Some time, soon after planet Earth was created, organisms began to evolve and seek new environments. And then, in the year 35,001,346 BC (or thereabouts, because we can’t be exact about these things) a creature crawled out of the water near Kelso in the Scottish Borders and headed on to dry land.
Of course there were already animals that lived on land – spiders, insects and the like – but this was the first one with a back bone, legs and most importantly of all - the will to win. At least I assume it must have been pretty determined because its descendants developed into horses and greyhounds, as well as lots of less desirable creatures like rabbits and humans.
We know this because a team of palaeontologists from the National Museum of Scotland recently found a fossil on the banks of the Tweed, of a two-inch long tetrapod (a four-legged beast) known as Aytonerpeton Microps or ‘Tiny’ for short. Tiny comes from a period known as the Tournaisian (360-345 million years ago) which has previously yielded very few fossils at all – and represents the missing link between fish and things that don’t swim quite so well, like me.
|Tiny - never really raced at Kelso|
Tiny’s body has only been revealed because the palaeontologists didn’t break open her rocky hiding place, which would have destroyed her delicate remains. They scanned it instead, using super-high-tech equipment, before recreating her likeness with a 3-D printing machine.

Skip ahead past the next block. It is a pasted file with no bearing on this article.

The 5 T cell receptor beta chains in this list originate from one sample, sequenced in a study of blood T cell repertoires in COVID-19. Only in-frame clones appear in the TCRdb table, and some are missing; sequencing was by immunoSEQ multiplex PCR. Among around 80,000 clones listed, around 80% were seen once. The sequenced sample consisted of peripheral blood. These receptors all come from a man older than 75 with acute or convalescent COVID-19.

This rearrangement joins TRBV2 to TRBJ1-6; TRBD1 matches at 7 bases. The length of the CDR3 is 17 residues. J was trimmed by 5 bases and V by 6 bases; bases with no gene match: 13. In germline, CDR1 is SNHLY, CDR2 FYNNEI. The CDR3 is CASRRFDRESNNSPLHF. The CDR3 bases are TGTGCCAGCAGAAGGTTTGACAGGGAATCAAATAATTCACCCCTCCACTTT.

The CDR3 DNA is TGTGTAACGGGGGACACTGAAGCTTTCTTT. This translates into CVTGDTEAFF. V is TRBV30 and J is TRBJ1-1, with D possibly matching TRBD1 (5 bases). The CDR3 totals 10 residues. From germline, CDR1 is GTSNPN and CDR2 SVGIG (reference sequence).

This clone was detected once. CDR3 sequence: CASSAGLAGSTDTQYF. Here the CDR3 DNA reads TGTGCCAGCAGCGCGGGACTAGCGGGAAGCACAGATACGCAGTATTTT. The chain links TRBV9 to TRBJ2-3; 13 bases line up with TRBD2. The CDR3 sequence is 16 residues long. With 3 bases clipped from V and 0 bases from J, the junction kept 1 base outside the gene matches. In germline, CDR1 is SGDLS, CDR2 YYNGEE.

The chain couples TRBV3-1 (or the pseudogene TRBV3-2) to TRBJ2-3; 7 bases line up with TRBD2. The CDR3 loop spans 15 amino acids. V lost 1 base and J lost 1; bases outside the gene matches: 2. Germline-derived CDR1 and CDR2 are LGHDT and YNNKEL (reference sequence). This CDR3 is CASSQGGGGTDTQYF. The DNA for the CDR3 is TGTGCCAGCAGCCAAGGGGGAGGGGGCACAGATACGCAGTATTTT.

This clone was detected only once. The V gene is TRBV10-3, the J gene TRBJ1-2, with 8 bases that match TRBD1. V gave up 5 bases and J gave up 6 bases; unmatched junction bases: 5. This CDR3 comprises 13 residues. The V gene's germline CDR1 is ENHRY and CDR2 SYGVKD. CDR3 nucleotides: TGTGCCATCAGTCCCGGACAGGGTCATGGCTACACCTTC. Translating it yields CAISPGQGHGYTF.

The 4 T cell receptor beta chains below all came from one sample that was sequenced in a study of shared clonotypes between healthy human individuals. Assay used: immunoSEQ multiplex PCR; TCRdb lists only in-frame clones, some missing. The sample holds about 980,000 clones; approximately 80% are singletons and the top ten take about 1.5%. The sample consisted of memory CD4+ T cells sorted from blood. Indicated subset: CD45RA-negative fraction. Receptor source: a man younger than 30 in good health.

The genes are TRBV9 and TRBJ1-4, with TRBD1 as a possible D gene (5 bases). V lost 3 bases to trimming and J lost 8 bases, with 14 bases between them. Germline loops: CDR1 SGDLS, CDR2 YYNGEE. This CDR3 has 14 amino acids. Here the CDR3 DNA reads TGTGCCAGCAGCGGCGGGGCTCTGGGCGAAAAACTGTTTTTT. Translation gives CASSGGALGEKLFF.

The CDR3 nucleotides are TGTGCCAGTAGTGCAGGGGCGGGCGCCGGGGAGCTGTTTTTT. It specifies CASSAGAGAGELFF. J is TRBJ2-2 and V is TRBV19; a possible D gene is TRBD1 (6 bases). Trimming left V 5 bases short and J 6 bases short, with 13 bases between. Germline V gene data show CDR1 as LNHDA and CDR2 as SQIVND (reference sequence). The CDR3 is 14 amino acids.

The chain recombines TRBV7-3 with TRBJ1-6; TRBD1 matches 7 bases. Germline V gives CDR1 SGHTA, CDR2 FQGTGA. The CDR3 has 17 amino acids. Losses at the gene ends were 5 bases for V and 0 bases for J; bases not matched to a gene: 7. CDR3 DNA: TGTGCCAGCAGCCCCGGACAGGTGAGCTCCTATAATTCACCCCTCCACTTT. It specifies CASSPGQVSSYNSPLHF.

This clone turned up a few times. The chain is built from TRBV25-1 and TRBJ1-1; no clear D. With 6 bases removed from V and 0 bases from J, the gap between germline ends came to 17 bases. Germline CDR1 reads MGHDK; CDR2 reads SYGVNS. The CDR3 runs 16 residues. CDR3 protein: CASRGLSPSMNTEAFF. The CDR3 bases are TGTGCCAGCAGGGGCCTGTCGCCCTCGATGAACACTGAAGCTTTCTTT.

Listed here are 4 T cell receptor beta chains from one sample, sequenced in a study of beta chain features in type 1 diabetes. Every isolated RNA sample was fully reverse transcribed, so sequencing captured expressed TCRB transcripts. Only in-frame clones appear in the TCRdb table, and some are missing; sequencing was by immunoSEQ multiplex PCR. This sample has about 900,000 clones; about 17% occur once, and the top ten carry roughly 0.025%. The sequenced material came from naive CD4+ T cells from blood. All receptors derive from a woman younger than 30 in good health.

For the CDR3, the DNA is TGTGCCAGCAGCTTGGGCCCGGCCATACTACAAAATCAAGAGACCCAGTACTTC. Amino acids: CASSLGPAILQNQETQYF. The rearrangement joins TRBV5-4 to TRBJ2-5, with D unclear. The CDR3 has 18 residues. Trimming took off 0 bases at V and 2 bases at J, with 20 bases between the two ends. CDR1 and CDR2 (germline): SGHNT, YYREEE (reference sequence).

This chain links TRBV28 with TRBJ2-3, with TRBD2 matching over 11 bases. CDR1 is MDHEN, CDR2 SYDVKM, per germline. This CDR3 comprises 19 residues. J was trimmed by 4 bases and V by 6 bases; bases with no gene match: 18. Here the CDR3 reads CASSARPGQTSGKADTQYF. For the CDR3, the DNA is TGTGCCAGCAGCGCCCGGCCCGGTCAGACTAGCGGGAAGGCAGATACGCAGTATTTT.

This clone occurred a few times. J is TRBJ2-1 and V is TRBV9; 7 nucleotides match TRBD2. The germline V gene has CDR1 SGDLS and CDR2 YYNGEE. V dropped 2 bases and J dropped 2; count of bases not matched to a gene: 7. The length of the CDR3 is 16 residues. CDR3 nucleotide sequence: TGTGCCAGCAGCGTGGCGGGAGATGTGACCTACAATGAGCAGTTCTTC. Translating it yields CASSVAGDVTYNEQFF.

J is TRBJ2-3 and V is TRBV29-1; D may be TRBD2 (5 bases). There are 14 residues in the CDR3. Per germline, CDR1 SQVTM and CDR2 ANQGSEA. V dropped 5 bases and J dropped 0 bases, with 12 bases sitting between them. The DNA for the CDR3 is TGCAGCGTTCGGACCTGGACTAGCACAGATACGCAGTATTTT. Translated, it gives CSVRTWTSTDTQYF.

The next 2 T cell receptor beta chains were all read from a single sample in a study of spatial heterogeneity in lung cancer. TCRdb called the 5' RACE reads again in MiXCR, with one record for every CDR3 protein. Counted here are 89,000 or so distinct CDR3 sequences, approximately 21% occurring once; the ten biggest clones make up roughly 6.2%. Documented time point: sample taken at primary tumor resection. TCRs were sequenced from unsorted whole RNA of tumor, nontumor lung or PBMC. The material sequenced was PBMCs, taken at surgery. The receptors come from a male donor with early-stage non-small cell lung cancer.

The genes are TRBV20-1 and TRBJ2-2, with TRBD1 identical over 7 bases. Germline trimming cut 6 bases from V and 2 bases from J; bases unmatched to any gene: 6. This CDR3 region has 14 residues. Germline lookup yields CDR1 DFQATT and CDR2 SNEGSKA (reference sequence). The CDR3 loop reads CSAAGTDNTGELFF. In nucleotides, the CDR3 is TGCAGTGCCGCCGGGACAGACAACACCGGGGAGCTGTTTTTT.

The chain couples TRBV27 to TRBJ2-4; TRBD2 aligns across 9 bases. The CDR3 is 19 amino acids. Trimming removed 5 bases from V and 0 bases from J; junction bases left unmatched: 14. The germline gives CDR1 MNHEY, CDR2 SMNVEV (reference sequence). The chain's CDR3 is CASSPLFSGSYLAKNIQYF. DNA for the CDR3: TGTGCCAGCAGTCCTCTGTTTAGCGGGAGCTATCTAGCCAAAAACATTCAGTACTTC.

Why am I telling you this? Well, I believe that it is in the nature of all of us to evolve and seek new environments. That’s why, after six and a half years of enjoying my dream job at Cartmel Racecourse, I’ve decided to take on another dream job in the Scottish Borders. Just like Tiny, I’m going to use my legs to walk the track at Kelso Racecourse.
Kelso, like Cartmel (and many of the objects found in the National Museum of Scotland) has a great heritage. It is a grand track with a deep sense of history and community. Unlike Cartmel, the racing at Kelso takes place predominately in the Winter and so, for the time being, my focus will therefore remain exclusively on ensuring the success of our busy Summer season in the Lake District – which commences with the Bank Holiday weekend on Saturday 27th May.
And even once my family and I have relocated to the Borders later in the year, I’m sure to be making regular trips down the road to Cartmel, where I’ll remain available to the fabulous team that we’ve built up at the racecourse. We’ll soon be recruiting a new Head of Racing for Cartmel to ensure that nothing stands still – but for now I’m looking forward to playing my role in ensuring that both racecourses evolve successfully for the future.
Sadly Lincoln Racecourse failed to make the evolutionary cut. Which is why this week’s selection, Dolphin Vista, will be attempting to win the Lincoln Handicap at Doncaster Racecourse.